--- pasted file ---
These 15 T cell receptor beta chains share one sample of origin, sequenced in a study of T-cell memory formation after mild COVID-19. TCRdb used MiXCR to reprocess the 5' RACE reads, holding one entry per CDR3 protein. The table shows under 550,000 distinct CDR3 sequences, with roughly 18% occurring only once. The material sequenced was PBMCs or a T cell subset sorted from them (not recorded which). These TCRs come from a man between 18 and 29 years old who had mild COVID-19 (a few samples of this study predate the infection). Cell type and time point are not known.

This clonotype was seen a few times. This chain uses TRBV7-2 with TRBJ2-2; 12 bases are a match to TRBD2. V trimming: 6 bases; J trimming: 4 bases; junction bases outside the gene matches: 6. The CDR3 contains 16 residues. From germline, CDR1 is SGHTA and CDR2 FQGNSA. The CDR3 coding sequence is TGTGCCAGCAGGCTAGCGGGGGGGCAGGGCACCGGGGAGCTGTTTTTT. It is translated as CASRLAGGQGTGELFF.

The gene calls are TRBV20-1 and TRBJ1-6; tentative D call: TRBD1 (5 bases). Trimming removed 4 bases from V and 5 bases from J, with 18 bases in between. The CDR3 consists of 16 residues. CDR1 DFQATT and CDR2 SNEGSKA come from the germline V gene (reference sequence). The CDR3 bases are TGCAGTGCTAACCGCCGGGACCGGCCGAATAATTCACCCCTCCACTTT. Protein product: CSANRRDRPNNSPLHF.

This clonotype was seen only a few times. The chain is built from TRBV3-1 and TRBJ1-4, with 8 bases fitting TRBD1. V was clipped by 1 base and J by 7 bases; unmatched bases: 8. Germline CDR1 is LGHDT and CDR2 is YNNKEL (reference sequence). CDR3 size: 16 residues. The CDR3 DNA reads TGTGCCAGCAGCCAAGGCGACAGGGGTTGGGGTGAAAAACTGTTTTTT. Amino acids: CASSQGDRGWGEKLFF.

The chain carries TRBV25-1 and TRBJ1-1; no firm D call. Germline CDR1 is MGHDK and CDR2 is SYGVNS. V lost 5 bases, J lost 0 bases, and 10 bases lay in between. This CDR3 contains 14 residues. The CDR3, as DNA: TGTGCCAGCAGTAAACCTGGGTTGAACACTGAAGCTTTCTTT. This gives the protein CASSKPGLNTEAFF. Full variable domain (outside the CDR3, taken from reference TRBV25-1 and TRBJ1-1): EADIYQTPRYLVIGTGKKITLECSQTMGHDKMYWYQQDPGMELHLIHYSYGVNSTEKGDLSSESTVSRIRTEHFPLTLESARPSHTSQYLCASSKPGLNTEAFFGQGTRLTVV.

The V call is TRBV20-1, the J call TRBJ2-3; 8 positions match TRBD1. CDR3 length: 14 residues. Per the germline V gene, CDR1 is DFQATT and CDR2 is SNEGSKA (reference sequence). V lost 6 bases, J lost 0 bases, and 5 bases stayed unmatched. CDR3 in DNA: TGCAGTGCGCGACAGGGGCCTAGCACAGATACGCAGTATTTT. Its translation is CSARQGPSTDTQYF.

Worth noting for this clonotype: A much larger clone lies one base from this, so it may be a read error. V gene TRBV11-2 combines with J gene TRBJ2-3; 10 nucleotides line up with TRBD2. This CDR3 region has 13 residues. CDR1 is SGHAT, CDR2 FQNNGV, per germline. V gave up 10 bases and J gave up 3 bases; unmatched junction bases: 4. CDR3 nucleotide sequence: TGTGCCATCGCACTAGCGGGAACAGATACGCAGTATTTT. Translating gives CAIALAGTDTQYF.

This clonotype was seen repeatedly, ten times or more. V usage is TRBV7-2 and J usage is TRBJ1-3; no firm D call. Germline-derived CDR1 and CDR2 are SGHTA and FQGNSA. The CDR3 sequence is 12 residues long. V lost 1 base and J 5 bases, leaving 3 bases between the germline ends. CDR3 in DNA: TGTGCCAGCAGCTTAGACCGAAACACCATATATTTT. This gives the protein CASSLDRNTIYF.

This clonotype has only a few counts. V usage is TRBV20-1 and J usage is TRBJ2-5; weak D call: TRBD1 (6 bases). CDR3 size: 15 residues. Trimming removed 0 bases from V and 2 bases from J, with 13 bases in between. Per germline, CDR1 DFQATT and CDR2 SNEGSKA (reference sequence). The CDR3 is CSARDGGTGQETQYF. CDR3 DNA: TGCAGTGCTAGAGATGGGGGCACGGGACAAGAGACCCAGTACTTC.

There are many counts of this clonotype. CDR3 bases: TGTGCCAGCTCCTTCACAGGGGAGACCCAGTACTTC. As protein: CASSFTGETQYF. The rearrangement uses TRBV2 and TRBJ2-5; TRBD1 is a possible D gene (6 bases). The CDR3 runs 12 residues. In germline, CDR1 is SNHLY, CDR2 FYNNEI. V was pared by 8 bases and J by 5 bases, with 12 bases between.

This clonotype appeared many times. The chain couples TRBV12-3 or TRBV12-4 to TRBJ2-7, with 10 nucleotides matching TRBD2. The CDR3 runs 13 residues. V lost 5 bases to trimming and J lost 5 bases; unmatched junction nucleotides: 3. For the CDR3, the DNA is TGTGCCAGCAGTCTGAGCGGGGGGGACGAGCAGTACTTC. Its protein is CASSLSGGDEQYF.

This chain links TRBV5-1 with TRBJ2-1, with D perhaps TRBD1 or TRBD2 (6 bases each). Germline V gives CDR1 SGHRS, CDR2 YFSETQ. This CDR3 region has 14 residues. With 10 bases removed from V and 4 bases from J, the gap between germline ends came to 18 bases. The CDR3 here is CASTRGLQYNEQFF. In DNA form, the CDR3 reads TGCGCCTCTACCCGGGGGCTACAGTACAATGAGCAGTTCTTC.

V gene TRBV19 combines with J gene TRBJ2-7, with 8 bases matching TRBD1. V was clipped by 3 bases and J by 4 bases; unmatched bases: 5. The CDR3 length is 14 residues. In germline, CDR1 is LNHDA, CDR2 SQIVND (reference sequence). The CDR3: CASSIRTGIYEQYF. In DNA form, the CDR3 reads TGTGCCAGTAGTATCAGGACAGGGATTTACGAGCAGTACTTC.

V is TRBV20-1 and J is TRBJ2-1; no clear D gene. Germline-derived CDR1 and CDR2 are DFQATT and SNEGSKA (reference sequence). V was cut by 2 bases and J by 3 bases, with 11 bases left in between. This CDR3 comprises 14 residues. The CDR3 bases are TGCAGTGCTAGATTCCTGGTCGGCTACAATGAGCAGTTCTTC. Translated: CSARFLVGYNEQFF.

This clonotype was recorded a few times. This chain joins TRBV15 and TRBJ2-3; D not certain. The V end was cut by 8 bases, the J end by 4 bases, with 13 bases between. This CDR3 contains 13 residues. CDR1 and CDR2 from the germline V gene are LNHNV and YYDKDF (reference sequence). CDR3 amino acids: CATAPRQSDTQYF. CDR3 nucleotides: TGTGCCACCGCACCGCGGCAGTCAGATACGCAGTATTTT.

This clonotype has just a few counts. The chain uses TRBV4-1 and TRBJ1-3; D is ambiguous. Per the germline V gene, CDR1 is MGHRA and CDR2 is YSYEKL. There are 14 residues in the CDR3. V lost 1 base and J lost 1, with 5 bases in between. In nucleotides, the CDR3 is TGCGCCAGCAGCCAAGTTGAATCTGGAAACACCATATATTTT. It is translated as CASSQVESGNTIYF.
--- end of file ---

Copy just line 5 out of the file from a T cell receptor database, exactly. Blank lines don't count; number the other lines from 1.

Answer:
The chain carries TRBV25-1 and TRBJ1-1; no firm D call. Germline CDR1 is MGHDK and CDR2 is SYGVNS. V lost 5 bases, J lost 0 bases, and 10 bases lay in between. This CDR3 contains 14 residues. The CDR3, as DNA: TGTGCCAGCAGTAAACCTGGGTTGAACACTGAAGCTTTCTTT. This gives the protein CASSKPGLNTEAFF. Full variable domain (outside the CDR3, taken from reference TRBV25-1 and TRBJ1-1): EADIYQTPRYLVIGTGKKITLECSQTMGHDKMYWYQQDPGMELHLIHYSYGVNSTEKGDLSSESTVSRIRTEHFPLTLESARPSHTSQYLCASSKPGLNTEAFFGQGTRLTVV.